It is London, June 4, 1953. The official delegation of the Dominion of Pakistan, headed by Prime Minister Mohammad Ali Bogra, who also holds the portfolio of Ministry of Defence, is staying at the Claridge’s Hotel. Included in the entourage is the Secretary Ministry of Defence. Only two days earlier the Secretary, as part of the delegation, had attended the pomp and show filled coronation ceremony of Queen Elizabeth II. Today a telegram from the office of Air-Vice Marshal Cannon, Commander-in-Chief of the Royal Pakistan Air Force arrives stating that the Secretary has lost his twenty year old son in a tragic plane accident. The Secretary is devastated. Comforting him in this moment of grief are his few close friends and a thirty-nine year old women named Nahid. The Secretary is Colonel Iskander Mirza – future President of the Islamic Republic of Pakistan.
By Dr Manzur Ejaz Daily Times 06 Jan 2010
The military has no choice but to eliminate all types of non-state armed groups in Pakistan to save the state and its own privileges. The military may want to pick and choose among these groups, but circumstances will force it to take them out one by one.
Asia Peace, a discussion forum, opened the New Year with making predictions about the possible scenarios in Pakistan. Ultimately, the debate centred on the prospects for the military-jihadi nexus. An overwhelming majority believes that the military will keep its jihadi option intact by differentiating between good and bad Taliban and other extremist groups. A very tiny minority, including myself, optimistically believes that the military has no choice but to take out all kinds of jihadis. The military may wish otherwise and may not be fully cognizant of its limited choices but circumstances will force it to clean up the mess it created. Continue reading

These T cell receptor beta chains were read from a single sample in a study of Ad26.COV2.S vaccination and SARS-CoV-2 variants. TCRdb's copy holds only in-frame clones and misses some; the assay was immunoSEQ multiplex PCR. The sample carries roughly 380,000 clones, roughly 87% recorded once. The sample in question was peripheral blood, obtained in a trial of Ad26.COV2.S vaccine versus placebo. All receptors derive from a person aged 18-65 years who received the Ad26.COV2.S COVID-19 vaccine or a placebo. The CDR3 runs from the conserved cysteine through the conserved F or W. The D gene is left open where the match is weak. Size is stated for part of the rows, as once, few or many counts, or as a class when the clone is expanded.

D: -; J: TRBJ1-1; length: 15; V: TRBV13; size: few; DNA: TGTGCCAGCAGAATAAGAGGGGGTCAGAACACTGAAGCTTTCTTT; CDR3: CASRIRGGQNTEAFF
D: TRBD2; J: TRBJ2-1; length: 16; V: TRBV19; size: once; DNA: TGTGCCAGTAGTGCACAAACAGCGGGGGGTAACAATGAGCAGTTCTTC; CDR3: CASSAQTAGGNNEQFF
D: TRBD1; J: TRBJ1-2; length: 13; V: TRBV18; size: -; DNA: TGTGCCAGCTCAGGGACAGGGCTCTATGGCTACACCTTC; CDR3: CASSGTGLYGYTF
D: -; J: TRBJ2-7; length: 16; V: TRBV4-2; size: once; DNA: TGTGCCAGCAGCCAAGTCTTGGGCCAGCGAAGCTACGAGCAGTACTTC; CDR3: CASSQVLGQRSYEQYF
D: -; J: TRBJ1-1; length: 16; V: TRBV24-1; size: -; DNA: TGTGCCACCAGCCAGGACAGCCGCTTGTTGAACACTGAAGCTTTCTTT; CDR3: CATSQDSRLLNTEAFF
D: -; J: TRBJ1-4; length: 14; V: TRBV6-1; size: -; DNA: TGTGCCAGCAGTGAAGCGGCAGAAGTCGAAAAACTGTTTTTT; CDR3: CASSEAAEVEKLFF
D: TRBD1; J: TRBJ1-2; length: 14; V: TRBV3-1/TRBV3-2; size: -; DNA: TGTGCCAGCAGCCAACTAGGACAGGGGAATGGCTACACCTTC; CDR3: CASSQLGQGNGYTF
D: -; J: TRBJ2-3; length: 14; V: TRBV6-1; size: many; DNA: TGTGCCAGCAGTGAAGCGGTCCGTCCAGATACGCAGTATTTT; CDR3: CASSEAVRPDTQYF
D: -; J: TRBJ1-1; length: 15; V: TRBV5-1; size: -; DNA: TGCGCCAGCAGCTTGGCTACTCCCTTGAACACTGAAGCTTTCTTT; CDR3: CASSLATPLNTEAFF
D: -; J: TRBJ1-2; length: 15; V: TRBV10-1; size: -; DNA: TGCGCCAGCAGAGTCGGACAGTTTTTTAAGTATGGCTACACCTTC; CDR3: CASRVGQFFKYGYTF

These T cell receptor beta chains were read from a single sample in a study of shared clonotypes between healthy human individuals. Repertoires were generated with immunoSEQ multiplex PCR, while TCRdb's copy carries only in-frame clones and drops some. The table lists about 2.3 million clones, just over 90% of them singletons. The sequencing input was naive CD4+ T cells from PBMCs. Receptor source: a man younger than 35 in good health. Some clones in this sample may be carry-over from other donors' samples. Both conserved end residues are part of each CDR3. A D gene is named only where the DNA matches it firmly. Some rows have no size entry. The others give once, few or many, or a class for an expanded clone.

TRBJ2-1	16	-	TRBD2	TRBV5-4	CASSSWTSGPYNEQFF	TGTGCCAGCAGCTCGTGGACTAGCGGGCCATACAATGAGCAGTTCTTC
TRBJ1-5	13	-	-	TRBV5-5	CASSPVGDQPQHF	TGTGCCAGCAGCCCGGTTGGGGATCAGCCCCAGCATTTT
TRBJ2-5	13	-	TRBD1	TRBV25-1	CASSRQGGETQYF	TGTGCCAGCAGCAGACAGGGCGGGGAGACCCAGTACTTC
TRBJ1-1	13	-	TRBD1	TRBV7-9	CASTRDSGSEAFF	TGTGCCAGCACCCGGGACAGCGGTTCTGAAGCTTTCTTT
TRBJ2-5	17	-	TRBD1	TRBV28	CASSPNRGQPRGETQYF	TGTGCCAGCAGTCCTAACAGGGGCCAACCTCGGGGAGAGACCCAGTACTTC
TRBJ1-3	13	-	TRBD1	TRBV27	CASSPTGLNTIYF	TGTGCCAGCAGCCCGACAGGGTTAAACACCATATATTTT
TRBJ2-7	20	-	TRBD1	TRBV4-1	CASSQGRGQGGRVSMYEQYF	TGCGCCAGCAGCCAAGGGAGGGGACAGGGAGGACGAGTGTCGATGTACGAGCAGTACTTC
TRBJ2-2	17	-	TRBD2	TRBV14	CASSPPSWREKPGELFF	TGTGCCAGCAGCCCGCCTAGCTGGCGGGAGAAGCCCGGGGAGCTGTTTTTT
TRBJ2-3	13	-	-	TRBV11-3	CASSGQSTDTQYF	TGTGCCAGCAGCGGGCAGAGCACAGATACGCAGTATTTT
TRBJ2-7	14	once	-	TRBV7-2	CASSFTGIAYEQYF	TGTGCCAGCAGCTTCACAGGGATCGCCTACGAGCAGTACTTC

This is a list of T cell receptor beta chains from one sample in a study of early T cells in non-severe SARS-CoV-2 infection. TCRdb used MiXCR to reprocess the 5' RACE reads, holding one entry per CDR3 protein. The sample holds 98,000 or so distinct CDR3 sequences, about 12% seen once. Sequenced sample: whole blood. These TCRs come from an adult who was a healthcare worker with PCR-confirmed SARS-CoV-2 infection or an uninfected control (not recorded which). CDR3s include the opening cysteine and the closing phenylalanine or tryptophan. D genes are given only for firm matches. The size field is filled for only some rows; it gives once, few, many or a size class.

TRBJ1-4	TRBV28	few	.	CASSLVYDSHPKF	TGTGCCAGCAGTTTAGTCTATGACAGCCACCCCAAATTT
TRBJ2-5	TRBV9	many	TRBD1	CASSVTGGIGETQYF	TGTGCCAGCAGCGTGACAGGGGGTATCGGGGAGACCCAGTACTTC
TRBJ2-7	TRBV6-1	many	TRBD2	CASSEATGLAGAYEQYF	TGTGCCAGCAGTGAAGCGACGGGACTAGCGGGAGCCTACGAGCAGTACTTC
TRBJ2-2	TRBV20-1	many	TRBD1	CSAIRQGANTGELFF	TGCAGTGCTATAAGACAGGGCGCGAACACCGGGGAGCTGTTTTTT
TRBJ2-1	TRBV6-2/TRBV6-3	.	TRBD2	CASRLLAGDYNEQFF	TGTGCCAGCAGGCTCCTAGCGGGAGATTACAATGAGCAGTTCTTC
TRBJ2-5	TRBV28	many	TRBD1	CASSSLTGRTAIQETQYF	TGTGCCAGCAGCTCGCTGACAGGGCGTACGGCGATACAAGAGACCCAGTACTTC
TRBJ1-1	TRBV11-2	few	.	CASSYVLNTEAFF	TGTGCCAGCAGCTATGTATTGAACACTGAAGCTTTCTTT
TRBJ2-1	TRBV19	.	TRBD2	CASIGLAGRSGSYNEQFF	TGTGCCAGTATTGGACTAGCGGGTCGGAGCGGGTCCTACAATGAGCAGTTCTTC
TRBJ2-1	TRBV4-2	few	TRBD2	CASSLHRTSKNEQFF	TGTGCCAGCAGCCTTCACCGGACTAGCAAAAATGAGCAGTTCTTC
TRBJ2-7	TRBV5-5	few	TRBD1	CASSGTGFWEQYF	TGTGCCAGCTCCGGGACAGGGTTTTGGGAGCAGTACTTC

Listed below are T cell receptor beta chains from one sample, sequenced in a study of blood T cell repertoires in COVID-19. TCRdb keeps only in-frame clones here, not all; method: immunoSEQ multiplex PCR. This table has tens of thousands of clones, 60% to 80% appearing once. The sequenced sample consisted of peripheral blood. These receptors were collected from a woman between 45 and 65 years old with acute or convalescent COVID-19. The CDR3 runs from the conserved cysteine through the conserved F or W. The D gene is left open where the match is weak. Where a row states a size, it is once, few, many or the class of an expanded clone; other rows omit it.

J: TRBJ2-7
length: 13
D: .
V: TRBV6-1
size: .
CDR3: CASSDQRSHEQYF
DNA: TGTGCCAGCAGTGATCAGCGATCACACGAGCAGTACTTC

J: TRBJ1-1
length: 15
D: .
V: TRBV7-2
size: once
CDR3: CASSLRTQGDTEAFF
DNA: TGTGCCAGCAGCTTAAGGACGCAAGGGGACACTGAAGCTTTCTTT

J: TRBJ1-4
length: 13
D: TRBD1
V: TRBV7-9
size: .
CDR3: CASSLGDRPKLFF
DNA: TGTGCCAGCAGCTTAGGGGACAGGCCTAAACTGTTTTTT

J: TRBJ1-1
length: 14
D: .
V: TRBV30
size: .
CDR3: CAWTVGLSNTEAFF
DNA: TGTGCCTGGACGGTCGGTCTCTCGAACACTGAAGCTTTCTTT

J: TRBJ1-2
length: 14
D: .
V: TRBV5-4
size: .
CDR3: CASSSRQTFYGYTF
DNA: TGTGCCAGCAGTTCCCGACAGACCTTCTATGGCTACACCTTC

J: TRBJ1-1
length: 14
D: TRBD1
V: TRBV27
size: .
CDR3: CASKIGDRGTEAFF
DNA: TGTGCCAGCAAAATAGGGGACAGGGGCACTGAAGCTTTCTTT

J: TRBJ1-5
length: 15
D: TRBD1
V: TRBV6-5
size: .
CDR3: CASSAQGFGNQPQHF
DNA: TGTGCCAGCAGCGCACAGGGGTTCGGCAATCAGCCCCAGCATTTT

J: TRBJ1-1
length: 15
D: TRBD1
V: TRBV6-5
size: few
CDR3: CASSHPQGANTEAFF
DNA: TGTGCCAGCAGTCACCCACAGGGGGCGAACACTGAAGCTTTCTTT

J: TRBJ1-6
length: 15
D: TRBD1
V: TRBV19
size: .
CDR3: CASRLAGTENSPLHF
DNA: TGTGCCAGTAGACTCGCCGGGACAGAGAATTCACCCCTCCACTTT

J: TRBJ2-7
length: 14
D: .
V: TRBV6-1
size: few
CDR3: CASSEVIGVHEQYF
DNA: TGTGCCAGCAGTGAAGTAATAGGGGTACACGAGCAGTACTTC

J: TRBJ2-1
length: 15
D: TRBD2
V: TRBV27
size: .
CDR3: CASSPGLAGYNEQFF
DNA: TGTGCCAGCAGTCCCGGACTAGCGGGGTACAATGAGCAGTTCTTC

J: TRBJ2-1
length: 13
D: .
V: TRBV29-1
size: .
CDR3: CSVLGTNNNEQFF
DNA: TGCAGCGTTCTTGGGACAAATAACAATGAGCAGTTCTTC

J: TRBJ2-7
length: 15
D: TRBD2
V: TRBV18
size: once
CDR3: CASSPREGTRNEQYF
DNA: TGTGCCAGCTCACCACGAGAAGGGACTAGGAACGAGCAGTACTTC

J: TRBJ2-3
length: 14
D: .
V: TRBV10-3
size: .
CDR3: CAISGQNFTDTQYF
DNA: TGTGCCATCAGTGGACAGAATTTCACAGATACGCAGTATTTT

(Posted by YLH)
A few weeks ago an ignorant little Mullah from the Jamaat-e-Islami claimed that Dr. Salam’s achievement in science was nothing compared to many other great scientists of Pakistan and that Salam got the Nobel Prize because he was a “Jewish agent”. I suppose one of these “great scientists” he was referring to was the idiot who read his paper on “how to harness the power of genies for electricity production” at Zia’s famous “Science Conference” in International Islamic University in the 1980s. Well this article by Kunwar Idris in Dawn shows just how amazing a scientist and how great a patriot Dr. Salam was- especially in comparion to the crooks, cranks and madmen who have now become- to use Justice Kiyani’s apt phrase- the chachas and mamas of Pakistan:
Abdus Salam’s 15th death anniversary went unnoticed recently. The 25th death anniversary of Waheed Murad that fell on the same day was celebrated with fanfare. They say nations which do not honour their great men cease to produce them.
Pakistan, for sure, has produced no scientist of Salam’s stature nor perhaps an actor of Waheed’s popularity. Whether it is serious research or playful acting, the national scene remains barren. Continue reading
This story is from the Time Magazine datelined Christmas Day 1964. It sheds interesting light on how far back this game of the security establishment conjuring up images of US-India collusion go. Ayub Khan actually accused Fatima Jinnah of being pro-Indian and pro-American. Oldest trick in the security establishment’s book. -YLH
“They call her the Mother of the Nation,” sniffed Pakistan’s President Mohammed Ayub Khan. “Then she should at least behave like a mother.” What upset Ayub was that Fatima Jinnah looked so good in pants. The more she upbraided Ayub, the louder Pakistanis cheered the frail figure in her shalwar (baggy white silk trousers). By last week, with Pakistan’s first presidential election only a fortnight away, opposition to Ayub had reached a pitch unequaled in his six years of autocratic rule. Continue reading